I am a clearing, cleaning, whirlwind of clutter destruction. It is all coming down and out. Yesterday I tackled my daughter's room and today it will be the boy's. Gone baby gone, every outgrown toy, book, shirt and sock.

It needed to be done.

When I had finished with her room, I was a tiny bit worried that she would be shocked. The room looked sparse, bare in comparison to only hours before. I took everything off the walls (she wants to change the paint color) and Space Bagged all the stuffed animals except for BooBoo. The Barbie's are packed and waiting to go to Goodwill and all her princess dress up clothes are boxed and waiting to travel to a younger cousin who will actually play in them. Her room looks like we are either just moving in or getting ready to move out and so, I wondered if there might be some emotional reaction. Some tears, some changing of the 9 year old mind. Some, "No, I'm not ready." or "My animals can't breathe in those air tight bags!!"

But she only smiled and then ran across the street to get her friend so she could see too.

Her room is like a blank slate, ready to start over with her bigger girl ideas.

It got me thinking (because when I'm cleaning is when I do some of my best thinking) about letting go. About moving on and making space for new things. It can be hard, it can be work, it might even be sad--but it's important. Unless we want to be forever stuck, buried under the clutter and dust of outgrown things, outgrown ideas, we have to have to learn to let go and move on.

I have to learn to let go.

I started writing something completely new and sent the first two chapters to my agent who was very encouraging about continuing with it.

It feels good, amazing even, to be writing again. But I'll be honest, I'm not yet over my old MS. I miss him and all the promises for the future together we had planned. If my old MS called with an offer to get together, a writer's booty call, I'd go running back to him with a slick black pencil in hand.

Maybe I just need some more time.

Is there something you're hanging on to? If you cleared some mental space, would a room open up for something even better?     

Wednesday, June 13, 2012

Getting There

Pic of the kids fishing last weekend with their dad and granddad. Note: No writing occurred this day. 

What does your writing routine look like? I'm curious because I seem to have misplaced my usual 4 am, crawl out of bed, grope for the auto-brewed coffee, stumble back up the stairs to the computer and crank out a couple thou. Do you have a schedule that is currently working for you and, if you do, can I borrow yours? Just tell me where and when works for you and I'll be there, coffee, keyboard, and the shiny new WIP. Like a predawn writing boot camp thing?

Yep...I'll be there.


I'm ready.

Sitting here, with my butt glue, long enough for the magic to start to flow.

Any minute now...

What? You're calling me a procrastinator?? Me? But, but...

*hangs head* It's true.

What is it with me and a new book? Why does it seem like it's such an ordeal to get the momentum going, like an old lady trying to hoist her aging frame from a too deep recliner. Rocking back and forth, back and forth, back and...oh, up, almost, almost standing...and we're back down again. Forget pulling, the first few chapters feel like growing new teeth.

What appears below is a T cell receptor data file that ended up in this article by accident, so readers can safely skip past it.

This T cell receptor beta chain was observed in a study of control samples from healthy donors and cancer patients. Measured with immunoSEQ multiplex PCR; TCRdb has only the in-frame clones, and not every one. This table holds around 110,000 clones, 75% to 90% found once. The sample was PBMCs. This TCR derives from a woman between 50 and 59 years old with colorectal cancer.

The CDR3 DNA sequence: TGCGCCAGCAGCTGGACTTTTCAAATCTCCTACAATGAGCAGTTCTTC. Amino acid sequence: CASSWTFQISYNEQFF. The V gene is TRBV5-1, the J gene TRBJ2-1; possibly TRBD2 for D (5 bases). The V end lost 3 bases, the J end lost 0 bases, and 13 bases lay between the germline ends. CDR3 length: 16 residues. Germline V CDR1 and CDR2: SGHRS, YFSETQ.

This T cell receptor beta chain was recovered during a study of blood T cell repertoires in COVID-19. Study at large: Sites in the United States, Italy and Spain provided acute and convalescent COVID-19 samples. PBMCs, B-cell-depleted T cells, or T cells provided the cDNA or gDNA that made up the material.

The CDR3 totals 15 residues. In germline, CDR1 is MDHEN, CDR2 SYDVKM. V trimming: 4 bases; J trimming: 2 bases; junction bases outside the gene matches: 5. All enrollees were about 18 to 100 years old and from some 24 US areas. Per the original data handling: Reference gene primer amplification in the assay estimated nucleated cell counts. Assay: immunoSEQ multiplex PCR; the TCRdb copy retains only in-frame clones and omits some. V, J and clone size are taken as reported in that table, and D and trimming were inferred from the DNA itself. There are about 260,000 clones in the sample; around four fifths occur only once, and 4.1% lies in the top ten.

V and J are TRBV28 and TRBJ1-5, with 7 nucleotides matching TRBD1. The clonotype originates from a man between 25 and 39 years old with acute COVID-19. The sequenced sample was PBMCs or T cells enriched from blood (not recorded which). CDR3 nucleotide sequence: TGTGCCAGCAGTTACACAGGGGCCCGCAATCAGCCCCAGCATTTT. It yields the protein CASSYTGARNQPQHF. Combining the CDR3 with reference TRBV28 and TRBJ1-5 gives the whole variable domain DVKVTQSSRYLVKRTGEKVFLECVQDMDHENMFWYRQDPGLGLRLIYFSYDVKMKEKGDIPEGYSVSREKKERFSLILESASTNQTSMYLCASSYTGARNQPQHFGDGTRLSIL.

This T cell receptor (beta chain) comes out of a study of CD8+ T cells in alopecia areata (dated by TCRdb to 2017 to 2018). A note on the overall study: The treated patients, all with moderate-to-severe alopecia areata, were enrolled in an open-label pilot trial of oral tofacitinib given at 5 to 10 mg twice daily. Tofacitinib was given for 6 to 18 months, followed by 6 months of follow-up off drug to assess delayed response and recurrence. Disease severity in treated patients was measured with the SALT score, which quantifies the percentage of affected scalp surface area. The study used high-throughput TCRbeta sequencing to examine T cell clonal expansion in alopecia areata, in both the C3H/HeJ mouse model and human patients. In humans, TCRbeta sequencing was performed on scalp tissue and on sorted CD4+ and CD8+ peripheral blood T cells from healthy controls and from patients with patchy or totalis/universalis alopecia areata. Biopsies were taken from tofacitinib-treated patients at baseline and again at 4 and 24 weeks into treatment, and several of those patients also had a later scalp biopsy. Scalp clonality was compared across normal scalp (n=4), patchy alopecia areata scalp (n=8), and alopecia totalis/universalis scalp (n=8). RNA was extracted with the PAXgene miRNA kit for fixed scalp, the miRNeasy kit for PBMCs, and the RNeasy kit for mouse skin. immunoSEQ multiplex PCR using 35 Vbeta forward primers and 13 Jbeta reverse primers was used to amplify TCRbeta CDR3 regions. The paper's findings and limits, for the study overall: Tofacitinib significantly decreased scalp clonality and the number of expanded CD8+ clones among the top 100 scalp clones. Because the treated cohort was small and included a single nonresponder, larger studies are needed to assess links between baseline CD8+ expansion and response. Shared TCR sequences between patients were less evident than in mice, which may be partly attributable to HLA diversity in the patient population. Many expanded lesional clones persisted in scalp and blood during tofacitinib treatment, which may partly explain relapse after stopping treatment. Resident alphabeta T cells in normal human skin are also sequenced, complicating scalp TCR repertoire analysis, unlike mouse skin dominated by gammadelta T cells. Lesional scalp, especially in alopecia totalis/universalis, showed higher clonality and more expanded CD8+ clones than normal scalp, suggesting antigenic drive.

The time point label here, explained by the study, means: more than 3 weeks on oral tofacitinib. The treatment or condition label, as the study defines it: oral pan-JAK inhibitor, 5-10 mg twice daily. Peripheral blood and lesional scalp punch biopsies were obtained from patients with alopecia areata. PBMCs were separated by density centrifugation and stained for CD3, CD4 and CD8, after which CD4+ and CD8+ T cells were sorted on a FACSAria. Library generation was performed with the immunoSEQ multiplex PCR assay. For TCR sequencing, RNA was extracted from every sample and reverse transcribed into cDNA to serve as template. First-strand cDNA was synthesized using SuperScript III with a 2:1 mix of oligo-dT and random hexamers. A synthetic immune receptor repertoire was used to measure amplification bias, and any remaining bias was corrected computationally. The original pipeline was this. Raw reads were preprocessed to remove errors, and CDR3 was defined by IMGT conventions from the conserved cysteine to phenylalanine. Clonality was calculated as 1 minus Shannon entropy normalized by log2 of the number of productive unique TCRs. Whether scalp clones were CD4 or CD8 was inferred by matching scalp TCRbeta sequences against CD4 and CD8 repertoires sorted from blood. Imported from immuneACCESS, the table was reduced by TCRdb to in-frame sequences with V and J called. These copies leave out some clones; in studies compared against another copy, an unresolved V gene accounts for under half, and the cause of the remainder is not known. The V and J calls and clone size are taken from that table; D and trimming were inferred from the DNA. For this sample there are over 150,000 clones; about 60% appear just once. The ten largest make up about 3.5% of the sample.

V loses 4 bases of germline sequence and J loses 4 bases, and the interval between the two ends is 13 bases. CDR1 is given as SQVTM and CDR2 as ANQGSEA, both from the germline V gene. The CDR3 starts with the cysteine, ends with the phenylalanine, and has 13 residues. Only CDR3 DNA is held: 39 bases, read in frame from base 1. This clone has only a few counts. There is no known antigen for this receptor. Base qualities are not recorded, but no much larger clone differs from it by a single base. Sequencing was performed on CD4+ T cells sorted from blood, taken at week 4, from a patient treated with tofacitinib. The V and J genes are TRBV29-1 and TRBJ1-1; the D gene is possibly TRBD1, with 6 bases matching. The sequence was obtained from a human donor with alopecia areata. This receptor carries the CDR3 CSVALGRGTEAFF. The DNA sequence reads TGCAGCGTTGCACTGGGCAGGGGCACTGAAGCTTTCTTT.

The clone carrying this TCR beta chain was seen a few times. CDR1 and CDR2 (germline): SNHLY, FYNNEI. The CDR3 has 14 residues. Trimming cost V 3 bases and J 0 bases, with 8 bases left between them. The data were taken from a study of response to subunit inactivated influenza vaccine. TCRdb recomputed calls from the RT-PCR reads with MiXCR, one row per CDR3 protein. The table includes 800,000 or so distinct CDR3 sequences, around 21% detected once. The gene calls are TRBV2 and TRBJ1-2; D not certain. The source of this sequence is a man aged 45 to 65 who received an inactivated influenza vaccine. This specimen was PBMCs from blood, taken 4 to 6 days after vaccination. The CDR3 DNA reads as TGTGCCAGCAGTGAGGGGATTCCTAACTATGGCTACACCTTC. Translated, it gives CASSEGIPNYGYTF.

And still, I feel it coming.

You know, that time, place and space when you keep coming back to the story. Involuntarily. You'll daydream about it, start taking spontaneous notes about it. The skeleton of an outline you constructed months ago finally begins to sprout tendons and blood vessels.

Wooden puppet characters are becoming real boys.

Until, one day, all this thinking and spinning and changing and noting taking culminates in an energy urgency. "I must write this scene now!" And it has to be now because the fear it will otherwise be lost is too great (like a half remembered dream that you can't ever catch.) And that one scene, before you know it, is bleeding and breathing life into the next and the next...you're on a roll again.

Suddenly it not so hard to remember that you used to crank out up to 2500 words a day. (never mind that lately it has been more like 25.)

I do wish it were different. And, honestly, I suspect it is different for authors who choose to (or are blessed enough to) just sit down in front of their computer and shut themselves off from the outside world long enough to get there faster. It's just not where I happen to be in my journey right now. Right now I still have to manage transitions between a writing and non-writing life.

I love to write, it's true. When it all pulls together. When I look at the screen and word after word has piled up--just right. The joy and satisfaction that brings me is tremendous.

But I happen to have other joys. Louder joys. Living joys that need me. And I need them.

So, again, working-mom-writer is again blogging about her never ending quest for balance between all worlds. We get there, we always do. A little here, a little there, back and forth, give, take, beg the kids for five more minutes.

I wouldn't change a thing. 


Monday, April 23, 2012

"Making it" As a Writer

How can you tell when you've "made it" as a writer? Positive feedback from someone other than your mother? Placing in a conference contest? Personal notes scribbled at the bottom of rejection slips?

Getting an agent?
Landing a publisher?

Here is when I knew I had made it: In a moment of sheer desperation I cried the question to the heavens, "Is this what I'm supposed to be doing? Am I wasting my time? Will the sweet waters of the publishing heavens ever rain down upon my parched and wanting self?"